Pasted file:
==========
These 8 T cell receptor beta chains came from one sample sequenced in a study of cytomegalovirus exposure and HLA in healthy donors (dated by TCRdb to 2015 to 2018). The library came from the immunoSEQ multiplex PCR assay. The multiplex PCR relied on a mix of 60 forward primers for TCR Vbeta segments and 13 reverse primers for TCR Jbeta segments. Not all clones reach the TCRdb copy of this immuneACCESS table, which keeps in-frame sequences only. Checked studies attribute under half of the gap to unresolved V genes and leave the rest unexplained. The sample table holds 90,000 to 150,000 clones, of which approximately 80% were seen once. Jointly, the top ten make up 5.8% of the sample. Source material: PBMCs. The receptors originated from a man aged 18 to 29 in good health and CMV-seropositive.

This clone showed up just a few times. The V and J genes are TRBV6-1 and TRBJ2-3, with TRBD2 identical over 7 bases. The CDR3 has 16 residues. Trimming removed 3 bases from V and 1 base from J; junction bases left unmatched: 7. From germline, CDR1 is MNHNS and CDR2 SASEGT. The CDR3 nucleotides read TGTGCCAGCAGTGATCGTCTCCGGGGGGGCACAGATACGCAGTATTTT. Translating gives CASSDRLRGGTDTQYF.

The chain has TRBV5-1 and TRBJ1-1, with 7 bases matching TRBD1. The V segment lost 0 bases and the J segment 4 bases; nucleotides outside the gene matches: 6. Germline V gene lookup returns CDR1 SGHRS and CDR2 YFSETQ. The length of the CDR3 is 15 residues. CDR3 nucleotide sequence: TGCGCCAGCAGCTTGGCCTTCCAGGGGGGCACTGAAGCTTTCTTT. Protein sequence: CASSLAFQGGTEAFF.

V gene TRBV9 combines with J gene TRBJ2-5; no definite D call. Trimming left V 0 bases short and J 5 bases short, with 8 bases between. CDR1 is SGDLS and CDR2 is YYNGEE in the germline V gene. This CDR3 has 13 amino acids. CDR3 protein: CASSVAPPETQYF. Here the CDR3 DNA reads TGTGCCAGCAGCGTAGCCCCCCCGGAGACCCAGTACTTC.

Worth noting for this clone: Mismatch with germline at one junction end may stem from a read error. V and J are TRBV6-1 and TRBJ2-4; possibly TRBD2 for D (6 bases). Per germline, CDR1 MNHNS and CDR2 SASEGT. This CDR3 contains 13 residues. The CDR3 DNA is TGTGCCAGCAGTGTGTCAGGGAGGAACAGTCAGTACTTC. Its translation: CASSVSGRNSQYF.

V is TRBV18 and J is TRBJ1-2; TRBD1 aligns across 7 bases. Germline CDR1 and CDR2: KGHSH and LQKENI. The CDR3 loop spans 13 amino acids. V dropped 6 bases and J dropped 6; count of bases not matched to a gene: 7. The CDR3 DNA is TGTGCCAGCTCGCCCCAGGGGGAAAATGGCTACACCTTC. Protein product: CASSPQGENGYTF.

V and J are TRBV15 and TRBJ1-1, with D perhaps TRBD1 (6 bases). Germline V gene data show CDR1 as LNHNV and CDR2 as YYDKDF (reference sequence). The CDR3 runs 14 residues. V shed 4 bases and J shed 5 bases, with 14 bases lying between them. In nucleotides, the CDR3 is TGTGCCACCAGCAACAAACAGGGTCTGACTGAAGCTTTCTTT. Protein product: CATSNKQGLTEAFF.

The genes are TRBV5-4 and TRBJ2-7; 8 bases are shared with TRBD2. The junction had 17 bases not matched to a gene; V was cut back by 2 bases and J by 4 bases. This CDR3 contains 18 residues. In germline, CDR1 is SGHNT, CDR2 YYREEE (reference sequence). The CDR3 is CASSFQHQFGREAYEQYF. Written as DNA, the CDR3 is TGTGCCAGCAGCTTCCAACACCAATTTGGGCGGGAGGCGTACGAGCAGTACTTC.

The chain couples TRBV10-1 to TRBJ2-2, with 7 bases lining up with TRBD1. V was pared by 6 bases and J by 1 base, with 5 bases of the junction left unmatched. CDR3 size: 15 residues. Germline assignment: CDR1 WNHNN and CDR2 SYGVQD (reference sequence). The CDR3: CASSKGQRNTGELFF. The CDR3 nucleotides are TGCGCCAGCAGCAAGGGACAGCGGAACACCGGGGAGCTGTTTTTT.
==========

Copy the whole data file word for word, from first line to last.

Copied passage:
These 8 T cell receptor beta chains came from one sample sequenced in a study of cytomegalovirus exposure and HLA in healthy donors (dated by TCRdb to 2015 to 2018). The library came from the immunoSEQ multiplex PCR assay. The multiplex PCR relied on a mix of 60 forward primers for TCR Vbeta segments and 13 reverse primers for TCR Jbeta segments. Not all clones reach the TCRdb copy of this immuneACCESS table, which keeps in-frame sequences only. Checked studies attribute under half of the gap to unresolved V genes and leave the rest unexplained. The sample table holds 90,000 to 150,000 clones, of which approximately 80% were seen once. Jointly, the top ten make up 5.8% of the sample. Source material: PBMCs. The receptors originated from a man aged 18 to 29 in good health and CMV-seropositive.

This clone showed up just a few times. The V and J genes are TRBV6-1 and TRBJ2-3, with TRBD2 identical over 7 bases. The CDR3 has 16 residues. Trimming removed 3 bases from V and 1 base from J; junction bases left unmatched: 7. From germline, CDR1 is MNHNS and CDR2 SASEGT. The CDR3 nucleotides read TGTGCCAGCAGTGATCGTCTCCGGGGGGGCACAGATACGCAGTATTTT. Translating gives CASSDRLRGGTDTQYF.

The chain has TRBV5-1 and TRBJ1-1, with 7 bases matching TRBD1. The V segment lost 0 bases and the J segment 4 bases; nucleotides outside the gene matches: 6. Germline V gene lookup returns CDR1 SGHRS and CDR2 YFSETQ. The length of the CDR3 is 15 residues. CDR3 nucleotide sequence: TGCGCCAGCAGCTTGGCCTTCCAGGGGGGCACTGAAGCTTTCTTT. Protein sequence: CASSLAFQGGTEAFF.

V gene TRBV9 combines with J gene TRBJ2-5; no definite D call. Trimming left V 0 bases short and J 5 bases short, with 8 bases between. CDR1 is SGDLS and CDR2 is YYNGEE in the germline V gene. This CDR3 has 13 amino acids. CDR3 protein: CASSVAPPETQYF. Here the CDR3 DNA reads TGTGCCAGCAGCGTAGCCCCCCCGGAGACCCAGTACTTC.

Worth noting for this clone: Mismatch with germline at one junction end may stem from a read error. V and J are TRBV6-1 and TRBJ2-4; possibly TRBD2 for D (6 bases). Per germline, CDR1 MNHNS and CDR2 SASEGT. This CDR3 contains 13 residues. The CDR3 DNA is TGTGCCAGCAGTGTGTCAGGGAGGAACAGTCAGTACTTC. Its translation: CASSVSGRNSQYF.

V is TRBV18 and J is TRBJ1-2; TRBD1 aligns across 7 bases. Germline CDR1 and CDR2: KGHSH and LQKENI. The CDR3 loop spans 13 amino acids. V dropped 6 bases and J dropped 6; count of bases not matched to a gene: 7. The CDR3 DNA is TGTGCCAGCTCGCCCCAGGGGGAAAATGGCTACACCTTC. Protein product: CASSPQGENGYTF.

V and J are TRBV15 and TRBJ1-1, with D perhaps TRBD1 (6 bases). Germline V gene data show CDR1 as LNHNV and CDR2 as YYDKDF (reference sequence). The CDR3 runs 14 residues. V shed 4 bases and J shed 5 bases, with 14 bases lying between them. In nucleotides, the CDR3 is TGTGCCACCAGCAACAAACAGGGTCTGACTGAAGCTTTCTTT. Protein product: CATSNKQGLTEAFF.

The genes are TRBV5-4 and TRBJ2-7; 8 bases are shared with TRBD2. The junction had 17 bases not matched to a gene; V was cut back by 2 bases and J by 4 bases. This CDR3 contains 18 residues. In germline, CDR1 is SGHNT, CDR2 YYREEE (reference sequence). The CDR3 is CASSFQHQFGREAYEQYF. Written as DNA, the CDR3 is TGTGCCAGCAGCTTCCAACACCAATTTGGGCGGGAGGCGTACGAGCAGTACTTC.

The chain couples TRBV10-1 to TRBJ2-2, with 7 bases lining up with TRBD1. V was pared by 6 bases and J by 1 base, with 5 bases of the junction left unmatched. CDR3 size: 15 residues. Germline assignment: CDR1 WNHNN and CDR2 SYGVQD (reference sequence). The CDR3: CASSKGQRNTGELFF. The CDR3 nucleotides are TGCGCCAGCAGCAAGGGACAGCGGAACACCGGGGAGCTGTTTTTT.